IME whether it's laminated has a much more powerful sonic influence than what kind of lamination.
    I'm not saying 'spruce ply sounds just like mahogany ply sounds just like maple ply." I am saying, "Even spruce ply sounds like ply."
    There are always exceptions but even so.
    Last edited by Sam Sherry; 08-08-2022 at 07:48 PM.

  9. #8

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    Quote Originally Posted by floatingpickup View Post
    Those knobs suggest it is older than 1958. I believe a ‘58 or ‘59 would have gold “top hat” knobs, like these…
    Keith
    Conversely, the tailpiece looks like chrome not nickel plating (i.e. mid-1965 or later)
    Maybe the knobs got swapped for repros at the same time -- not that I'm saying "Hey, those are repro knobs"
    Dating instruments by hardware is always second-best

  10. #9
    All ES-125's are laminated maple/mahogany/maple except for a small batch in the 1940s, which were mahogany/mahogany/mahogany (similar to the J-45 flattop, which was also produced with a mahogany top for a short time in the 1940s). This top is unmistakably maple, although the finish checking does make it look like spruce up close. All nitro-finished hollowbody guitars this old will have extensive finish checking, regardless of what the top is made of. The cracks, though, need not follow the grain lines although they will typically be vertical on the top.

  11. #10

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    " All nitro-finished hollowbody guitars this old will have extensive finish checking, regardless of what the top is made of. "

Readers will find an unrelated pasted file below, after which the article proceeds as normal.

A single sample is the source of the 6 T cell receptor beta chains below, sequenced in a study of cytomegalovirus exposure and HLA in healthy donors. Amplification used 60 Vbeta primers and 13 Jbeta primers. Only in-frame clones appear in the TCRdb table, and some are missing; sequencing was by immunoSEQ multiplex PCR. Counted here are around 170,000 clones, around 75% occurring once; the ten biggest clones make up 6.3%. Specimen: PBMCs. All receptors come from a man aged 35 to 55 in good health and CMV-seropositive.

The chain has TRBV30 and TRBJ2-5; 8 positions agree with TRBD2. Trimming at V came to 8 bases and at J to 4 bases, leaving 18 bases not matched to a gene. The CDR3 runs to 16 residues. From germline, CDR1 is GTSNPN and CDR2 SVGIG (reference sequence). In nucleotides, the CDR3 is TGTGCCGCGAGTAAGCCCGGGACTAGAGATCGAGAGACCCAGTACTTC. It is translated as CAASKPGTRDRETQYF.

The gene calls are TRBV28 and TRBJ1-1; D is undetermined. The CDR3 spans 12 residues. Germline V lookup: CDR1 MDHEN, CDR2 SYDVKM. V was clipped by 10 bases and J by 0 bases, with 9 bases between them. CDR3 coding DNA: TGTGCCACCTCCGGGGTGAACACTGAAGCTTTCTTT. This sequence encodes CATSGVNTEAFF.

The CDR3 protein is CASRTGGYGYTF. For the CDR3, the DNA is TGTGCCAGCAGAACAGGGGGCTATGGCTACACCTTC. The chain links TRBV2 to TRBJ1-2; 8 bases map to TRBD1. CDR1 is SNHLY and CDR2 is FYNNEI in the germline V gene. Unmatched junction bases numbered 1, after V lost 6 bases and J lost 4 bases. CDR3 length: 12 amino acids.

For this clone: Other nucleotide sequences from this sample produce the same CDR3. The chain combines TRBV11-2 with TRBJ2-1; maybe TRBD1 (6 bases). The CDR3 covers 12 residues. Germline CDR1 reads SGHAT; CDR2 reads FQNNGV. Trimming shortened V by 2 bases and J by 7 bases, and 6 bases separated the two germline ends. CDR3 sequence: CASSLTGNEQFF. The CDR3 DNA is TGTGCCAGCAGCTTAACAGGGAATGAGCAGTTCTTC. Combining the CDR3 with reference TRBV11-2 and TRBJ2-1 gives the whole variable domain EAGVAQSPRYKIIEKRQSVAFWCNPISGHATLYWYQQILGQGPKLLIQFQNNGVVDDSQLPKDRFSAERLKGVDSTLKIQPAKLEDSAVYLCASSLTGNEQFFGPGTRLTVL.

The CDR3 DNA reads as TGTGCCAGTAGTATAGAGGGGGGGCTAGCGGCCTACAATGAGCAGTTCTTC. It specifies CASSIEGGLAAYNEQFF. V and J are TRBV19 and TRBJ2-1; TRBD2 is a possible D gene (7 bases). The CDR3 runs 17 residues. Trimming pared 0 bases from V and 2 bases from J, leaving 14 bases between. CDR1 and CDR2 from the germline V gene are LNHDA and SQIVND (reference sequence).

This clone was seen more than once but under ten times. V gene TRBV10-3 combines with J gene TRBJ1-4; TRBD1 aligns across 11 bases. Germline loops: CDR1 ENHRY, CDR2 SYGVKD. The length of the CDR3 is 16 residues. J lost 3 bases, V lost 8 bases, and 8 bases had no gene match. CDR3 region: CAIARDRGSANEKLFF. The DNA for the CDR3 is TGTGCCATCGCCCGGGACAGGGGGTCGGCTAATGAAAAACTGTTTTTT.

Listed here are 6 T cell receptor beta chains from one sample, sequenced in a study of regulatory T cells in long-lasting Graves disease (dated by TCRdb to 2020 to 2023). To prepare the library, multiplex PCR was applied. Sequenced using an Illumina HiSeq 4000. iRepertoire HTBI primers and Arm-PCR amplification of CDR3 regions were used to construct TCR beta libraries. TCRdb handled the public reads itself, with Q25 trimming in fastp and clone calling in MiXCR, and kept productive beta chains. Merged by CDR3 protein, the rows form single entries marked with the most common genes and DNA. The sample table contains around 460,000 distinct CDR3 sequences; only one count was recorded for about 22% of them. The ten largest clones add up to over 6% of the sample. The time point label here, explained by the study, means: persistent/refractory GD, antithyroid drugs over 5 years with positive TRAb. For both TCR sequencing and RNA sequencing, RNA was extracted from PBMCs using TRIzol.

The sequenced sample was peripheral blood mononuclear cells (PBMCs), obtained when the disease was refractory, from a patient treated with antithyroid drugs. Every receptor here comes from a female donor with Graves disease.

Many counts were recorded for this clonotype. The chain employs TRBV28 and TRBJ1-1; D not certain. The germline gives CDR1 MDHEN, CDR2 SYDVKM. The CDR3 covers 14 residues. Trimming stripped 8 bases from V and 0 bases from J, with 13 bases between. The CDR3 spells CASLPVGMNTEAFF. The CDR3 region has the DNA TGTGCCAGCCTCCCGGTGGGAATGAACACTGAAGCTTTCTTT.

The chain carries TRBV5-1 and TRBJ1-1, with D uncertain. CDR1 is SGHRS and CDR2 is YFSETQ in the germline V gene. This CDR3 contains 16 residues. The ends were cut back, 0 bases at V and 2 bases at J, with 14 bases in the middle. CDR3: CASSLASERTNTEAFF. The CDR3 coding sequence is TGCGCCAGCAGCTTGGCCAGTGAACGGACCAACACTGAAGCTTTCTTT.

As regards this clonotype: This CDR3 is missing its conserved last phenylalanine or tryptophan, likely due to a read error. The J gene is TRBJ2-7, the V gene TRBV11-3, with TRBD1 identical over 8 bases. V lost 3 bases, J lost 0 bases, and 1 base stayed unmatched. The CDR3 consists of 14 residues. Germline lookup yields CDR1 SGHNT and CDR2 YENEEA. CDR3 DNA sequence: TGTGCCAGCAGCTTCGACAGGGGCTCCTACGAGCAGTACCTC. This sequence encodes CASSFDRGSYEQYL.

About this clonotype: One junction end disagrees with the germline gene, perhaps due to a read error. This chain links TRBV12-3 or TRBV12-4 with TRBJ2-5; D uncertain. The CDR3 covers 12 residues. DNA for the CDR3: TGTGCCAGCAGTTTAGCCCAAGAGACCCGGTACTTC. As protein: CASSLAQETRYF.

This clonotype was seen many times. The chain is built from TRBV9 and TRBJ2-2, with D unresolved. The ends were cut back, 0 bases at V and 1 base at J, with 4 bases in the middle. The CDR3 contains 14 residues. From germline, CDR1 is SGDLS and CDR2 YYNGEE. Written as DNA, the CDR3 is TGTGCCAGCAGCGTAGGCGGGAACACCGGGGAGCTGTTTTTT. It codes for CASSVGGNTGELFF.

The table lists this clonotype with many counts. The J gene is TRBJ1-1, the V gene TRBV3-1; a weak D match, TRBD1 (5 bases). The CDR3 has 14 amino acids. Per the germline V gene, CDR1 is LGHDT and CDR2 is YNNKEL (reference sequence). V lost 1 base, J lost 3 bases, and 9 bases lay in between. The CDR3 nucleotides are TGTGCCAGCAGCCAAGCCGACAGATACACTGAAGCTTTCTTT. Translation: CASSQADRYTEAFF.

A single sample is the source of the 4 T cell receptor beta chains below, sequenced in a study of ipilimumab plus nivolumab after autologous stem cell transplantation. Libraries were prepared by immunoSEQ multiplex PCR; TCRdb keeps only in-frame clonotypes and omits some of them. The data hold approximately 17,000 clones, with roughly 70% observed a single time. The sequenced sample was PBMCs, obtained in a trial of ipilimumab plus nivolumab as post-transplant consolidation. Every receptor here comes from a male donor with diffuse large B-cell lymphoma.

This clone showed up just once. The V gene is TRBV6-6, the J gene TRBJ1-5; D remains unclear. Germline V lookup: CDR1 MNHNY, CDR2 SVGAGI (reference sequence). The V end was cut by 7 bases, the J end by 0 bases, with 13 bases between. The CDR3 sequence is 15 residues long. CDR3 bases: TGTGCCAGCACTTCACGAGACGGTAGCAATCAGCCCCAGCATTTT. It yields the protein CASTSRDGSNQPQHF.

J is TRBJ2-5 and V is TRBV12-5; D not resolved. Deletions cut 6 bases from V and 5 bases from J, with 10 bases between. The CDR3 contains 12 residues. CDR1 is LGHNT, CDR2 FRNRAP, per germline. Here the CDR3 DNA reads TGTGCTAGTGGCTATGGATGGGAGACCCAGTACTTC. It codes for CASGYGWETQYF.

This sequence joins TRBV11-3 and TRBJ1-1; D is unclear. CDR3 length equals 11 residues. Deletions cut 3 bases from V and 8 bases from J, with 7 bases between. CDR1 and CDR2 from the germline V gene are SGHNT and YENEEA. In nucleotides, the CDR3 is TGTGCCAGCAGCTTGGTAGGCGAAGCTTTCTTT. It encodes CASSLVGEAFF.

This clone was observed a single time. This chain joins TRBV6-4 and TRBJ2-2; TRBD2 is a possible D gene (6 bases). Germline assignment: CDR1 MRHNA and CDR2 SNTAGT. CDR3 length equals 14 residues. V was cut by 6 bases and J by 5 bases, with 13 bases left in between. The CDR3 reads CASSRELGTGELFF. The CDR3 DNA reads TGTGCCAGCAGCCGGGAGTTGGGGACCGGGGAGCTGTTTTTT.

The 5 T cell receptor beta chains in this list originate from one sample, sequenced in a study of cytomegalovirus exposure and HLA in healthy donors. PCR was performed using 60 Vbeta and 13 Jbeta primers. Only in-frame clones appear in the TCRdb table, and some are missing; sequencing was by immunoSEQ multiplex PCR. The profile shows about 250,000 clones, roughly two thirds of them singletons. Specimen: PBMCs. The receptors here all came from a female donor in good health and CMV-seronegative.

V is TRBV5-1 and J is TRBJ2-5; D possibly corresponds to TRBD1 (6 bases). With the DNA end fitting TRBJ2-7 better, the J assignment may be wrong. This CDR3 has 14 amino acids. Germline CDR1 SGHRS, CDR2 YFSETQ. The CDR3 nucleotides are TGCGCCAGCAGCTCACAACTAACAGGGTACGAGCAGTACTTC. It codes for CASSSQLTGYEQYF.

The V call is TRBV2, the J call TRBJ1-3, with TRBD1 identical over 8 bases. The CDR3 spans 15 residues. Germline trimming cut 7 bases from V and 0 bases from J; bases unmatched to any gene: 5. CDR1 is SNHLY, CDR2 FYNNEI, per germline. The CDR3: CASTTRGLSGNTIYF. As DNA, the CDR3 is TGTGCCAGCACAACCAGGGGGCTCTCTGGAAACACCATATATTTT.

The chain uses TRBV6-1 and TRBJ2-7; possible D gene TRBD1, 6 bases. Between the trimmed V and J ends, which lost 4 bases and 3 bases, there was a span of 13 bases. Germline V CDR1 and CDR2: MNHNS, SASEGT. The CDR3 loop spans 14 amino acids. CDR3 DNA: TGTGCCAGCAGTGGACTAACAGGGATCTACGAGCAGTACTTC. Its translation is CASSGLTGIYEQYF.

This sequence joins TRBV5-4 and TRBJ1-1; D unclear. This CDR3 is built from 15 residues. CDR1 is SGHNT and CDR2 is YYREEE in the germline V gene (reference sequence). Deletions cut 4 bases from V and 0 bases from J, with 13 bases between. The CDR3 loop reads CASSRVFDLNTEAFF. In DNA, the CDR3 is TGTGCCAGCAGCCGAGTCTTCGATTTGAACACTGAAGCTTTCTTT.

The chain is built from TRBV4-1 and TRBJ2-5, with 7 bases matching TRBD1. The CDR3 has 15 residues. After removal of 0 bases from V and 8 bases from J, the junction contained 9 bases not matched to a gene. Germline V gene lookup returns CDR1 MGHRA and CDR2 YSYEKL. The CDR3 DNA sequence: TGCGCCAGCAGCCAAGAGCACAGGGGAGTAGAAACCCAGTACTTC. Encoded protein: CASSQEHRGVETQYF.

The majority yes, all? No.

  12. #11
    Quote Originally Posted by wintermoon View Post
    " All nitro-finished hollowbody guitars this old will have extensive finish checking, regardless of what the top is made of. "

    The majority yes, all? No.
    Unless they've been kept at a more or less constant temperature throughout, which is extremely unlikely, given that these guitars have typically been used a lot (as opposed to locked away in a refrigerator) and the lacquer gets more brittle as it ages. I've seen a lot of vintage guitars and owned a few and I have yet to see an archtop or hollow body from the 50s, especially one made of solid wood, without any cracks in the lacquer.

  13. #12

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    I concur that the oldest 125's would likely be mahogany laminate and mahogany neck.
    The speed knobs were common. The earliest having no numbers and being much taller versions. Flat backs.
    Serial numbers are horribly confusing and lead to misdating frequently.
    Some pics of my '46. Great guitars.
    1958 Gibson ES-125-20220808_151327-jpg
    1958 Gibson ES-125-20220808_151421-jpg

  14. #13

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    Quote Originally Posted by Minor Seven Flat Five View Post
    Unless they've been kept at a more or less constant temperature throughout, which is extremely unlikely, given that these guitars have typically been used a lot (as opposed to locked away in a refrigerator) and the lacquer gets more brittle as it ages. I've seen a lot of vintage guitars and owned a few and I have yet to see an archtop or hollow body from the 50s, especially one made of solid wood, without any cracks in the lacquer.

    I have a couple from the mid 60s right here, zero checking. Not likely but not impossible.

  15. #14

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    Ttt

  16. #15

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    Ttt

  17. #16

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    make me an offer

  18. #17

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    Ttt

  19. #18

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    Sold